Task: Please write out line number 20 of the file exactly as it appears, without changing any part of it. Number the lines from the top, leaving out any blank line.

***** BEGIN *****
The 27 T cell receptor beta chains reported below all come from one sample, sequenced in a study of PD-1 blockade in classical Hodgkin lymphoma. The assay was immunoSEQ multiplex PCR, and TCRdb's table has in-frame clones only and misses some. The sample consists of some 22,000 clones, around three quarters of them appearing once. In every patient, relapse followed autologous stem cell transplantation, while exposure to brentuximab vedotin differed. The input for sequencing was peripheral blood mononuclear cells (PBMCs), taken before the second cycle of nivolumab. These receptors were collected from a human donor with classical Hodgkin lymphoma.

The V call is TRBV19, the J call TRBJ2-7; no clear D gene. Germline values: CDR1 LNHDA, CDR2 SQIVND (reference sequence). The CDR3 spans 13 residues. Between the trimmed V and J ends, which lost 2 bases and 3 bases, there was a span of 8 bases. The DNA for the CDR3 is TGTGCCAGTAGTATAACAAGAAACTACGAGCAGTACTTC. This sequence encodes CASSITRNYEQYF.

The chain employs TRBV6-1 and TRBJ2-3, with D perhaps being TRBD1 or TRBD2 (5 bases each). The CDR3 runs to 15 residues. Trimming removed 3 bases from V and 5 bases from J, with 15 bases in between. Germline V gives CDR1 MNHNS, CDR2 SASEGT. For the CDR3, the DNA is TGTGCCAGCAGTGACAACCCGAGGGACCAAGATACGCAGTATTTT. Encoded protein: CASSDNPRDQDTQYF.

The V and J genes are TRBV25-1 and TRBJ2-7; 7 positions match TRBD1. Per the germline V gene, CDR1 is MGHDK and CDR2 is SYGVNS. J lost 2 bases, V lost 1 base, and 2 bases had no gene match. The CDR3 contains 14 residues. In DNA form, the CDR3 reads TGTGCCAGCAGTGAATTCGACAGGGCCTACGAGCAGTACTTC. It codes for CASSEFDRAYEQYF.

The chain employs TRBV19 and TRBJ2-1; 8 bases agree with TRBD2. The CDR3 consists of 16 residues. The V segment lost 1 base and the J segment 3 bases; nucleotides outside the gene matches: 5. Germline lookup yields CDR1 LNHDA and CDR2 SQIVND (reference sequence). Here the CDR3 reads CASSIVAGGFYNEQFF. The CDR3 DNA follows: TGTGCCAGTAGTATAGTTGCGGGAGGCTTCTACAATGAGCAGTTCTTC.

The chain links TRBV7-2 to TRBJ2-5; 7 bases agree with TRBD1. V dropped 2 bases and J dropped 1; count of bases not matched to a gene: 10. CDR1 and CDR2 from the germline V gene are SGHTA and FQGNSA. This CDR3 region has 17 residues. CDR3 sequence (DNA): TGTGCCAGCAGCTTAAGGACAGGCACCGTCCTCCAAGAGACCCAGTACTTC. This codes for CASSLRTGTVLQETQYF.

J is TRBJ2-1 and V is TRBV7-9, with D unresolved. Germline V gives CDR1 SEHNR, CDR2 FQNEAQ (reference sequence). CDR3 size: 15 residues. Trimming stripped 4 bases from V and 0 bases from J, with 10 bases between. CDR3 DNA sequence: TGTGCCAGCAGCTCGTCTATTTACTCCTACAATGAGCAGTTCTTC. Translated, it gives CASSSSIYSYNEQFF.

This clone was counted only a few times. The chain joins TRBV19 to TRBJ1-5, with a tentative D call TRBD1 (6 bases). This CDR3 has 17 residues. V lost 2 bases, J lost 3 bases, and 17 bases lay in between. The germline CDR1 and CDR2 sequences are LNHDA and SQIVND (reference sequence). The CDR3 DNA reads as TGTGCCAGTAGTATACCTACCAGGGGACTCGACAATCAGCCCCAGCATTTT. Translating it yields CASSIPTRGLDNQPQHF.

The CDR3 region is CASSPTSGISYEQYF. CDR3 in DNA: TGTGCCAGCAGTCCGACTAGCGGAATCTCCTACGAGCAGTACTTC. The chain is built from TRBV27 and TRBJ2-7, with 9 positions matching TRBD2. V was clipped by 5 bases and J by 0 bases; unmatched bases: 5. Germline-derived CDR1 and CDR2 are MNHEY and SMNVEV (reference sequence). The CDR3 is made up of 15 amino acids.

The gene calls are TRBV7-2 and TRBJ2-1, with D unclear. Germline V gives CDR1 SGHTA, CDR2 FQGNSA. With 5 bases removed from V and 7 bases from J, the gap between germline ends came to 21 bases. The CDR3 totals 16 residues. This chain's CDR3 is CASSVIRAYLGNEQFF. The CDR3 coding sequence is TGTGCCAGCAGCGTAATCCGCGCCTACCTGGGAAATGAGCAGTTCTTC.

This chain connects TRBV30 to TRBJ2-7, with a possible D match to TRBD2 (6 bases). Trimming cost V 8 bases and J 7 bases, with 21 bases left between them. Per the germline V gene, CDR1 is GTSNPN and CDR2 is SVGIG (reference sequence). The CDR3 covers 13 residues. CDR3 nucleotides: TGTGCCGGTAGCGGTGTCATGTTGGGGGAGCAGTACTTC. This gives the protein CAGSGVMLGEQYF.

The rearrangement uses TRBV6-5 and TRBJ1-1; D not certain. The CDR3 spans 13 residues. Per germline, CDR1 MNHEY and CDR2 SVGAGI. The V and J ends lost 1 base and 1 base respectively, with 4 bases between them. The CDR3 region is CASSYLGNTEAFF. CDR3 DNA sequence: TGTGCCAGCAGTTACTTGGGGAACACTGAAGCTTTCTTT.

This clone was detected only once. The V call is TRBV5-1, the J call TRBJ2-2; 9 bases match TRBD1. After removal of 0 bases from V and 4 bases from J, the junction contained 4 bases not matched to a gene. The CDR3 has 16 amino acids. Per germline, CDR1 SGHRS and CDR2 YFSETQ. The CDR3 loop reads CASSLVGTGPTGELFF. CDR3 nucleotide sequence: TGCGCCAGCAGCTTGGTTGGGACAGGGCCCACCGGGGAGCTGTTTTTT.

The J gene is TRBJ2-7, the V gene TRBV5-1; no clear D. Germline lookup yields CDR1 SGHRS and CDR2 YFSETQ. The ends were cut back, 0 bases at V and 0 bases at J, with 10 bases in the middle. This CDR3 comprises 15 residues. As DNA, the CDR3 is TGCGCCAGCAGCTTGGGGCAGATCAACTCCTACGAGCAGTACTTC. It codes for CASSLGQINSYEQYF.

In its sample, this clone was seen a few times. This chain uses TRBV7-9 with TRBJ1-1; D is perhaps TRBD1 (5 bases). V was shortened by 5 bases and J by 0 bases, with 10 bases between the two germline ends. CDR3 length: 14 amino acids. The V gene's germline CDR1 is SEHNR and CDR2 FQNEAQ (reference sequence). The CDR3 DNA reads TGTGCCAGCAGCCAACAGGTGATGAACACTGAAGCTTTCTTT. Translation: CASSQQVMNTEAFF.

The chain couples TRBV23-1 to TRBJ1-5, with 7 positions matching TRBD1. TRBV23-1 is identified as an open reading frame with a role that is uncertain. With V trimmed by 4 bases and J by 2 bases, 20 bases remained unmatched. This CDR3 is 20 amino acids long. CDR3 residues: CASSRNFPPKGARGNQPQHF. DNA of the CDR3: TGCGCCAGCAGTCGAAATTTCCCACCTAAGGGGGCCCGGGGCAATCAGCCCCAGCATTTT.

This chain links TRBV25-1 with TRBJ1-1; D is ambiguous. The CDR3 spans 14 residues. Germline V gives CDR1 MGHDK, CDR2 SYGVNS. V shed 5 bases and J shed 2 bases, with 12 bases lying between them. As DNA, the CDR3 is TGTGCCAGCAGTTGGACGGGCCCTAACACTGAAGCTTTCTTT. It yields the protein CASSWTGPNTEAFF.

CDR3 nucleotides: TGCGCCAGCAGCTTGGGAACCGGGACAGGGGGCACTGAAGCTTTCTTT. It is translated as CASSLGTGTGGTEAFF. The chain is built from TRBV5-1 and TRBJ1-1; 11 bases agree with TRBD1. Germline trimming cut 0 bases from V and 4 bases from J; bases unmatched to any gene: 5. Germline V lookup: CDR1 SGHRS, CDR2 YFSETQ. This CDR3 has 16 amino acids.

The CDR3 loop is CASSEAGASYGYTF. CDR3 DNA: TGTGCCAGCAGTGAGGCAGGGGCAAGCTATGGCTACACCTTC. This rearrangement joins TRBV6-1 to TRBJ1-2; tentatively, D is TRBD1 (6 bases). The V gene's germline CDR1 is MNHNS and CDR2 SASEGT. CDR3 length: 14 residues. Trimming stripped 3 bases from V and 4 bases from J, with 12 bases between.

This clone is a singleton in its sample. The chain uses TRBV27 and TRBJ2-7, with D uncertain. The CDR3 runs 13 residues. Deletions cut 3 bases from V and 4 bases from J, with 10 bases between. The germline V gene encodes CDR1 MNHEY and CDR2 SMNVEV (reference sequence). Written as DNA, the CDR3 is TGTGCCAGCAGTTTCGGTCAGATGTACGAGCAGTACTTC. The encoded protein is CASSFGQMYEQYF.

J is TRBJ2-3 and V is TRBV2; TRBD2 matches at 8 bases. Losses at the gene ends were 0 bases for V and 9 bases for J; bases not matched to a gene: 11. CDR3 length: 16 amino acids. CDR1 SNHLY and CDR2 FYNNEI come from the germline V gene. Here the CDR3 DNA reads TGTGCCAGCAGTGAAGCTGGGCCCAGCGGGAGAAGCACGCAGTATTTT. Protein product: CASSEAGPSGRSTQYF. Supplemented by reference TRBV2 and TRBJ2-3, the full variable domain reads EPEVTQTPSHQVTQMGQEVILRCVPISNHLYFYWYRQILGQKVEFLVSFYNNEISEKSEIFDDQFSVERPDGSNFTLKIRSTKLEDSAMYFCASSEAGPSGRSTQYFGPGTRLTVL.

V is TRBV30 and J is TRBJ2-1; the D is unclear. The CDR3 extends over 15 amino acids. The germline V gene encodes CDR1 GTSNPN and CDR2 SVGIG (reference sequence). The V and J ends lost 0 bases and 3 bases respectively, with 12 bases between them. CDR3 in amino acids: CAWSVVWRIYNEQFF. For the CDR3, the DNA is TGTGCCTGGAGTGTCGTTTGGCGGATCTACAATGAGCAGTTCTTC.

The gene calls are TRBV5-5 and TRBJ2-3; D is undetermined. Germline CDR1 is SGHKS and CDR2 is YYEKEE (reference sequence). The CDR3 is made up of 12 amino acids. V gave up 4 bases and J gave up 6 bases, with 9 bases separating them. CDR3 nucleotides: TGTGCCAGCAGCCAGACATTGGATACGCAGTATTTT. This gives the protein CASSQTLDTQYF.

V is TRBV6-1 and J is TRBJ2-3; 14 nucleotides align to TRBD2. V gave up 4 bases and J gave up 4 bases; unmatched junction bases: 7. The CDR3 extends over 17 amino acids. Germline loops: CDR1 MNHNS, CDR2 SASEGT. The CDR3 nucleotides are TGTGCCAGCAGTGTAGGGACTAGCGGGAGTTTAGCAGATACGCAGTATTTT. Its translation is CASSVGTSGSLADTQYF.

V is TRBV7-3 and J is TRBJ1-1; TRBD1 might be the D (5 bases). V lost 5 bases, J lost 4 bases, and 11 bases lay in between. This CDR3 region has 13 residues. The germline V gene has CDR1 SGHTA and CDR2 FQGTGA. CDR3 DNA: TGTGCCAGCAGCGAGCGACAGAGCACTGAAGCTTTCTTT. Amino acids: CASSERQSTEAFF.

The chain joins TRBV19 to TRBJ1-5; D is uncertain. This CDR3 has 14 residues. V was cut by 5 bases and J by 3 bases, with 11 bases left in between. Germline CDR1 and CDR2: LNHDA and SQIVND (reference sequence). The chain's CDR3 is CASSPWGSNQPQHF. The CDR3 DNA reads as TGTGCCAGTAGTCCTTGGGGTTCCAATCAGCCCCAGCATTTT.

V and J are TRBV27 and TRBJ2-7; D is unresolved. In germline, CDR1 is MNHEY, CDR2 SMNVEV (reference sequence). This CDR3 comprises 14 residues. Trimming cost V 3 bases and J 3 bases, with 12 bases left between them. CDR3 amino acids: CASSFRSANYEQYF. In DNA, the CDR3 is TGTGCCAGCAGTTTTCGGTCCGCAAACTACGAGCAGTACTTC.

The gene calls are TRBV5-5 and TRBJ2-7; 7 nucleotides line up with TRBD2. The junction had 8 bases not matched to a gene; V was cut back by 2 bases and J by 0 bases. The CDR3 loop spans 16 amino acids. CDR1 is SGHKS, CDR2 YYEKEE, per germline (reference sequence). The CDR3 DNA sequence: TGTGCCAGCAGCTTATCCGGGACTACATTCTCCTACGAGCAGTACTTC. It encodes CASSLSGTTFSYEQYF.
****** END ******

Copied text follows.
This clone is a singleton in its sample. The chain uses TRBV27 and TRBJ2-7, with D uncertain. The CDR3 runs 13 residues. Deletions cut 3 bases from V and 4 bases from J, with 10 bases between. The germline V gene encodes CDR1 MNHEY and CDR2 SMNVEV (reference sequence). Written as DNA, the CDR3 is TGTGCCAGCAGTTTCGGTCAGATGTACGAGCAGTACTTC. The encoded protein is CASSFGQMYEQYF.